On My Use Of The F Word

It’s just a word.

—George Carlin

Cindy abhors the F word. I don’t think it’s prudishness on her part, so much as having no desire to unnecessarily  inflict foul language on others. I’m glad she feels this way. She is thoughtful and has good manners. Her good breeding makes up for my coming up short.

I have just enough of breeding to feel uneasy in some situations–in the presence of my Mother-in-law, for example. I do care that she is confident I’m the right kind of guy for her daughter. But I like the word. I really do.

Fuck was originally an acronym. London bobbies, when hauling tarts into the station for booking, would scrawl F-U-C-K across the report, signifying For Unlawful Carnal Knowledge. Thus, its use as a verb for having sex.

I haven’t used the word in connection with sex since I was fifteen. Neither do most adults I know. The word has a certain muscularity that provides an aggressive tone to a declarative statement like we are so fucked. It has a special meanness when we want to send someone packing: fuck you means do yourself unspeakable harm. It is a fine adjective, as in I’m getting out of this fucking place.

It serves as a noun for something that has no name. When I was a freshman in the Corps  at Texas A&M, it was our responsibility to fuck the sophomores. This did not mean have sex with them. It meant make their lives more miserable than they made ours. One way to fuck them was to Bab-O bomb their room while they slept. To do this and get away with it, we needed a fuck-stick, which was the handle end of a wooden Coke case with a notch cut out of the handle.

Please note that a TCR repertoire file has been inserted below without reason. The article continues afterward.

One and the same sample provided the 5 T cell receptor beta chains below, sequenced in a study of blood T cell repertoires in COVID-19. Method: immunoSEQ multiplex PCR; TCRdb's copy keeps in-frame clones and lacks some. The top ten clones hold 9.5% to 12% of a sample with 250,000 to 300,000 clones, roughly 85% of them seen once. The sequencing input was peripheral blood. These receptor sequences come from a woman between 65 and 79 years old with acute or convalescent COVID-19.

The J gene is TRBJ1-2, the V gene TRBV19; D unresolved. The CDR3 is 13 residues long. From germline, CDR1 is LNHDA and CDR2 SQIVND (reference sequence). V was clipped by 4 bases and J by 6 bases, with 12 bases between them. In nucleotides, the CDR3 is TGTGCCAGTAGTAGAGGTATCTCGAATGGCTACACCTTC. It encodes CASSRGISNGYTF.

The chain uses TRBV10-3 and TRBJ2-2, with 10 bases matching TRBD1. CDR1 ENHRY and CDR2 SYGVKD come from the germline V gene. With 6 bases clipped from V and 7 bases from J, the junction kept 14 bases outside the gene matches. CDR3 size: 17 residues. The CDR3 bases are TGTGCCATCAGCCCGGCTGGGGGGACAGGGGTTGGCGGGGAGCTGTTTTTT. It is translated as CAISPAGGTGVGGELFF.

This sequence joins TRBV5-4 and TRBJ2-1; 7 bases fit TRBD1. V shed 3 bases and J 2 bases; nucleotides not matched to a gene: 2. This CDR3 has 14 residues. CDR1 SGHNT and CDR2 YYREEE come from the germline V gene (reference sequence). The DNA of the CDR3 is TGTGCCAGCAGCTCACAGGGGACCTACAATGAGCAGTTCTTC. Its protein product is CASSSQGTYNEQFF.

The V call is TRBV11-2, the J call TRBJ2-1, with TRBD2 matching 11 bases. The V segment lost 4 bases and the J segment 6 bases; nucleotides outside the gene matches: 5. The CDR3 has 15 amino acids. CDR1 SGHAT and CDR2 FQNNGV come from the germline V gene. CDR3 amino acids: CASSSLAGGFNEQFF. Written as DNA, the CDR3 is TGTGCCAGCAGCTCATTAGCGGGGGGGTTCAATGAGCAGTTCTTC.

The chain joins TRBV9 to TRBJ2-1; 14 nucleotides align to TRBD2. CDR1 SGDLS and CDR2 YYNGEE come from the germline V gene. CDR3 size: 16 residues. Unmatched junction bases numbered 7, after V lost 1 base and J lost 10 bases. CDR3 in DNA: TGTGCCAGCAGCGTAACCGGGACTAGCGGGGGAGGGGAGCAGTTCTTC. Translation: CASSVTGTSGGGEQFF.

At zero dark-thirty, we put a can of Bab-O embedded with a cherry bomb with a lit cigarette stub on the end of the fuse in the middle of a sleeping sophomore’s room. Exiting, we fucked the door, which is done by slipping the fuck-stick over the door knob, locking the fucking sophomore in his fucking room. Making morning formation would be a problem for the sophomore, let alone having his room ready for morning inspection.

Three years in the U.S. Marine Corps further expanded my command of Fspeak, but you get the idea. What I ask myself is why do we find the word to be so awful? We most certainly do, but it is in such common use, we should be over it by now. It appears in most contemporary literature and, of course, movies.

John Goodman’s monologue in the movie The Gambler may be the best example extant of the artful use the word:

Pretty shocking if you’re not used to it. For me, that’s the point. Honestly, I really don’t want polite society to get overly jaded on the word. What’s left to provide shock value?

Long may polite society hate the F word.

Cheers,

Rod

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